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Thursday, February 19, 2004

Israel, the U.S. and EU all boycotting the hearing at the Hague next week

JPost: The US and Europe have joined Israel in boycotting the oral hearing at the International Court of Justice next week – leaving the stage largely to the Palestinians and their supporters – as The Hague judges hear testimony regarding Israel's right to construct a security fence in the territories.

A senior diplomatic official said that international community was divided from the start. The decision by many countries not to show up reflects the belief held by many that this issue should not be handled by the court, he said.

It does make the event "anti-climactic," he said.

While 44 entities submitted written testimony, only 14 governments, plus two organizations, plan to testify during the three days of oral proceedings. The hearing starts with the Palestinians on Monday morning and ends with the League of Arab States on Wednesday morning.

The other 13 countries are South Africa, Algeria, Saudi Arabia, Bangladesh, Belize, Cuba, Indonesia, Jordan, Madagascar, Malaysia, Senegal, Sudan, and Turkey. The Organization of the Islamic Conference will also testify.

An Israeli bus, destroyed in a suicide bombing in Jerusalem on Jan. 29, 2004 killing 11 passengers, is carried away from a garage in Jerusalem Tuesday Feb. 17, 2004. ZAKA, a volunteer group that deals with rescue work at the sites of suicide bombings and gathers body parts to ensure proper Jewish burial, is shipping the bus to the Hague, the Netherlands on Wednesday, as an illustration of the results of such attacks. The project was funded by the 'Christians for Israel'' organization in the Netherlands, which donated about US$10,000 and the Dutch government has approved a site for the display near the world court where a hearing about Israel's West Bank barrier will take place. (AP Photo/Baz Ratner)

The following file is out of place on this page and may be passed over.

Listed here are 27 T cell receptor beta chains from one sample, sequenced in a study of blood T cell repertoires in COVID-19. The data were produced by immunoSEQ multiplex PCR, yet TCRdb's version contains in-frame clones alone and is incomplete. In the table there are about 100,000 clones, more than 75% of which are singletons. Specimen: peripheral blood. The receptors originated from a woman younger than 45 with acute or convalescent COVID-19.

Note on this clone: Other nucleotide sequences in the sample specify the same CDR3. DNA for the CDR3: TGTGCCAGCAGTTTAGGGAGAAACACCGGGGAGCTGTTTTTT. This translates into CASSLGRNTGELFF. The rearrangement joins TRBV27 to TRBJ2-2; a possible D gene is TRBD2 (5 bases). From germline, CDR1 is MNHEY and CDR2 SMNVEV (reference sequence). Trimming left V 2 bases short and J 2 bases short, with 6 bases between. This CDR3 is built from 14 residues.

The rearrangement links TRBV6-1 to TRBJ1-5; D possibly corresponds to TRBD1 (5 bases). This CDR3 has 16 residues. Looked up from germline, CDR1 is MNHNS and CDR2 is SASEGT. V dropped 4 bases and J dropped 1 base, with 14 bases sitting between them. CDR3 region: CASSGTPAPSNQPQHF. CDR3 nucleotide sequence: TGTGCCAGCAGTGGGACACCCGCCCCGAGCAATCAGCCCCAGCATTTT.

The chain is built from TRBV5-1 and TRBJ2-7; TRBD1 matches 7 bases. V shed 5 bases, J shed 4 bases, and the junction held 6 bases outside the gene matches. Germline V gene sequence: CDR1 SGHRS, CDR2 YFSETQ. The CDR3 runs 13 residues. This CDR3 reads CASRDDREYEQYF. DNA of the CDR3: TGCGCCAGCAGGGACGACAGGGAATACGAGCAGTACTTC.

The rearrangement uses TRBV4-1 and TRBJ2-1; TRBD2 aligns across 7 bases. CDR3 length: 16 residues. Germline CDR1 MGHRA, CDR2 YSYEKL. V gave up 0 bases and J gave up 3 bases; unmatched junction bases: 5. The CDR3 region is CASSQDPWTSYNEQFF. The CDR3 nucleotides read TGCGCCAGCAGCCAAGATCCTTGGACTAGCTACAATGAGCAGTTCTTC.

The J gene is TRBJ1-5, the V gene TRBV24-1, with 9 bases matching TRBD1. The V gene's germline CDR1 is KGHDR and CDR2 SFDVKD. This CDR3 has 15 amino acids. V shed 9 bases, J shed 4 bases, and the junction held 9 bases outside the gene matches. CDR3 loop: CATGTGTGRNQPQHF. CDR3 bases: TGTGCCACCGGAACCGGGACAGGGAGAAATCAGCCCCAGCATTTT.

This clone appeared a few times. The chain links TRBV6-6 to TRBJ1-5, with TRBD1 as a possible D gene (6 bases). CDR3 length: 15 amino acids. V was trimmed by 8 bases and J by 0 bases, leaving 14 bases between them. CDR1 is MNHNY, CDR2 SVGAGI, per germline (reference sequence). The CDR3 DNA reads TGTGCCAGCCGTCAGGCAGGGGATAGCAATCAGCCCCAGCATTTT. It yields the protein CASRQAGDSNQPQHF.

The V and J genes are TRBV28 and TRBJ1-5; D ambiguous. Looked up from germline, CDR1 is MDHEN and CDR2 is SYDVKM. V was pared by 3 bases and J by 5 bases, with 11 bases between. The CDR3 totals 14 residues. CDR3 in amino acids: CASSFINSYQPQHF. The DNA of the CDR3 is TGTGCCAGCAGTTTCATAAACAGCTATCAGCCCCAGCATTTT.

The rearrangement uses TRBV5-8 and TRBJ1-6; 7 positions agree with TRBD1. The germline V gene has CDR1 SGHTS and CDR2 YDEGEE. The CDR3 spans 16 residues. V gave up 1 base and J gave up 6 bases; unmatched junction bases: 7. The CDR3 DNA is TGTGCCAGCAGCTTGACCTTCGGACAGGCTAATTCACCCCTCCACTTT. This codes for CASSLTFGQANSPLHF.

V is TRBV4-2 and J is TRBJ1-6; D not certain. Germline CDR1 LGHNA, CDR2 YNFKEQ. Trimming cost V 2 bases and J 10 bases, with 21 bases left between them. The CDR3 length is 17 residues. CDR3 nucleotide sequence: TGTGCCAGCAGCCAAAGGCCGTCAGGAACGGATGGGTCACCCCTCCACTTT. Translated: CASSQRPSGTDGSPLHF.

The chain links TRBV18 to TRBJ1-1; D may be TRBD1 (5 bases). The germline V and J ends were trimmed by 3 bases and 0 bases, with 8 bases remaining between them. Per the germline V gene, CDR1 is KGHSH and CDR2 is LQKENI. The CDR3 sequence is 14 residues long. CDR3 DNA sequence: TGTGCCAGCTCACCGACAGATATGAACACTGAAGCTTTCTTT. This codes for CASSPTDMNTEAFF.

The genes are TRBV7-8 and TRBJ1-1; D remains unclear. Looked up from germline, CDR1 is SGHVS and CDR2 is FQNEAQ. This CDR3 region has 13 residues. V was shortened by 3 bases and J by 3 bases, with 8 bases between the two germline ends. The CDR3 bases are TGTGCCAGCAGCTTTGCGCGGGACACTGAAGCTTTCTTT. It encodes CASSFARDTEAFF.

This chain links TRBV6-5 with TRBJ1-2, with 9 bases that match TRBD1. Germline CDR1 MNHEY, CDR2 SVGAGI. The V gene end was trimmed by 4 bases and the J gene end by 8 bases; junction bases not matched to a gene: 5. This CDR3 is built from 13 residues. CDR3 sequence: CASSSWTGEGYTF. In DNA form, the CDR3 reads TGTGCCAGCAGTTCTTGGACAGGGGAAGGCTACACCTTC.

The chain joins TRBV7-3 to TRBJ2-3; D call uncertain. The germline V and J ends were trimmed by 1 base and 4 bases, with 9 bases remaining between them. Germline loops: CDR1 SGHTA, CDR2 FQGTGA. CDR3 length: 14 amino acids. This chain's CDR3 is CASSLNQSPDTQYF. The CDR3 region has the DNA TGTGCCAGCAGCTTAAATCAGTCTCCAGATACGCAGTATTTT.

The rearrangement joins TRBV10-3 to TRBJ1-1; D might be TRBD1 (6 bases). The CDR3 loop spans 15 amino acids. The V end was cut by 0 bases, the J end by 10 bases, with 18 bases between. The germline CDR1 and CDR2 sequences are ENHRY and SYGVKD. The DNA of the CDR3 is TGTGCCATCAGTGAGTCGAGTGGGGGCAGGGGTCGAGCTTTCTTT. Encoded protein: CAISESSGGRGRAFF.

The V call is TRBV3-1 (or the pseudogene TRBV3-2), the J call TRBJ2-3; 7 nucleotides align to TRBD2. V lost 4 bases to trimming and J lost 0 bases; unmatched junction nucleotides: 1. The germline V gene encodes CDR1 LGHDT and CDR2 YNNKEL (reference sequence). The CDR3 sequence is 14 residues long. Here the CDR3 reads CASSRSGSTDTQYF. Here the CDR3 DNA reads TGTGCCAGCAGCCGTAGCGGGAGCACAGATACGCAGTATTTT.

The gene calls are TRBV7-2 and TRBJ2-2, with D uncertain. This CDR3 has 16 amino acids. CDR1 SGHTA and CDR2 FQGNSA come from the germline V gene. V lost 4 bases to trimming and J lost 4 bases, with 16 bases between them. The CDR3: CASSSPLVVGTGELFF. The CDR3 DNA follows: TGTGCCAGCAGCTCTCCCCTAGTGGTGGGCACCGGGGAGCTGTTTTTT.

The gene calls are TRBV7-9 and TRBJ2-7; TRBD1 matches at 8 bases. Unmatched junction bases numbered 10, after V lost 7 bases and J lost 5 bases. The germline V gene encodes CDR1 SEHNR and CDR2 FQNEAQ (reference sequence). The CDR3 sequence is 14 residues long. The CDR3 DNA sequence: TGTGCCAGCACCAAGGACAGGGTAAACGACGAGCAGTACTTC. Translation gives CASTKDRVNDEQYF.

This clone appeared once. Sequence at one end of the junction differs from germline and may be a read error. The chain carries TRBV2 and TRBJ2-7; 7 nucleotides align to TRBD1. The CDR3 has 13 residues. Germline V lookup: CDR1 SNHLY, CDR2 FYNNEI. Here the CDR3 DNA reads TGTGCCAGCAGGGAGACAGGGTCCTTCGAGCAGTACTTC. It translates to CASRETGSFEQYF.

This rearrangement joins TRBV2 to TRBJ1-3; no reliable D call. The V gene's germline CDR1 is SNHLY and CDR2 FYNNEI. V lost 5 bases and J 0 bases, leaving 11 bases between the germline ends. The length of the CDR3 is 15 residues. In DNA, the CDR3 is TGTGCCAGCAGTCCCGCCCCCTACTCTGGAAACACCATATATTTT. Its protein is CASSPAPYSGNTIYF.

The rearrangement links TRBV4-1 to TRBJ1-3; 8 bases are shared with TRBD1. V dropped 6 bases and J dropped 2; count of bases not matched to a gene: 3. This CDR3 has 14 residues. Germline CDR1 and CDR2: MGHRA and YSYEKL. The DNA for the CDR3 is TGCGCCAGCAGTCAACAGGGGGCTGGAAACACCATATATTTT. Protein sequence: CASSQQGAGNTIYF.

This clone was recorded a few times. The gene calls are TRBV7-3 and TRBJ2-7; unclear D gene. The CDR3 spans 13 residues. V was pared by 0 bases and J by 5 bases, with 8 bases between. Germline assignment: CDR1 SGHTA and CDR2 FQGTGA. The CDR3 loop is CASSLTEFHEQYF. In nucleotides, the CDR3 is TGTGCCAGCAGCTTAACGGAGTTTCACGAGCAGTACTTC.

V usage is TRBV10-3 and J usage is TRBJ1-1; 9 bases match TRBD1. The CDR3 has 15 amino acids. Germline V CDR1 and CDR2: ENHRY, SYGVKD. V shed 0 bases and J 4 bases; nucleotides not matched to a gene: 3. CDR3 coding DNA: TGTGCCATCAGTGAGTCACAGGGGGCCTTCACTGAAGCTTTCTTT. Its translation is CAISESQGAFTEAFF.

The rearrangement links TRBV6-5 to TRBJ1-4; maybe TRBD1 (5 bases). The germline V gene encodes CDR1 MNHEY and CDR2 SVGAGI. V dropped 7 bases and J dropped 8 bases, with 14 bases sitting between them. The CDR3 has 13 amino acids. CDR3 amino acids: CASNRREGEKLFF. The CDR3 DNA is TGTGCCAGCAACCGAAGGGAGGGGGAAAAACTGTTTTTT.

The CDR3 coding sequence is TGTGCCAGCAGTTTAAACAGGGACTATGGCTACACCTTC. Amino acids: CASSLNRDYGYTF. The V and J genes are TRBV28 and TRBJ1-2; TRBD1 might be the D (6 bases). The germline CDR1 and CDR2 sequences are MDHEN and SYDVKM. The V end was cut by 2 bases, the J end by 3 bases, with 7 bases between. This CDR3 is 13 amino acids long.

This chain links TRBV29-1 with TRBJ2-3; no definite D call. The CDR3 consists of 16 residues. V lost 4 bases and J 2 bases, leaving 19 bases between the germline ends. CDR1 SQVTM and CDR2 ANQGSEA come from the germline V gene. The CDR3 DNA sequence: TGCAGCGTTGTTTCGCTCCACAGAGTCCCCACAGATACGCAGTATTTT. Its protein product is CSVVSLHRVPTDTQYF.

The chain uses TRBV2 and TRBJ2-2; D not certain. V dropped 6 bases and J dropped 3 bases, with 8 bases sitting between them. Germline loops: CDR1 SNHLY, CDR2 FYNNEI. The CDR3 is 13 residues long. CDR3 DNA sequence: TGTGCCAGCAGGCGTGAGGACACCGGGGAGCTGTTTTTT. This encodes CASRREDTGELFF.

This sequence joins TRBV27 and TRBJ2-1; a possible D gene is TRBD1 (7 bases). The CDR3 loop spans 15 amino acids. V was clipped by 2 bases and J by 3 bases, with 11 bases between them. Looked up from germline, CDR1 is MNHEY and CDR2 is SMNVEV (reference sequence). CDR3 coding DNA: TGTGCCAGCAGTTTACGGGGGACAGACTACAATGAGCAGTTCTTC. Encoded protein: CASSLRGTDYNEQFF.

Outside the Peace Palace, where the world court sits, lobby groups supporting and opposing the barrier prepared for several days of demonstrations, lectures and a mock trial. ZAKA (Disaster Victims Identification) is shipping the charred remains of the No. 19 bus that was blown up last month in Jerusalem, killing 11. It will be placed outside the court.

Israelis and Jewish students are also planning to stage protest demonstrations. . .

Red Cross yesterday declared that the fence violates international humanitarian laws

But even before the ICJ ruling, the International Committee of the Red Cross declared Wednesday that the fence is illegal because it violates international humanitarian laws. It called on Israel to halt its construction of the barrier.

"The measures taken by the Israeli authorities linked to the construction of the barrier in occupied territory go far beyond what is permissible for an occupying power under International Humanitarian Law," the Red Cross said in a press release.

The Red Cross monitors compliance with the universally accepted Geneva Convention on warfare and occupation, requiring protection of civilian populations, victims and prisoners of war.

The ICRC usually discusses problems in private with the occupying authorities, as it has done with US forces in Iraq. Only rarely does it go public with its concerns.

Ya'acov Levy, Israeli ambassador to international organizations in Geneva, regretted the ICRC's decision to go public and said it threatened to undermine Israel's "good relationship" with it and compromises the agency's neutrality.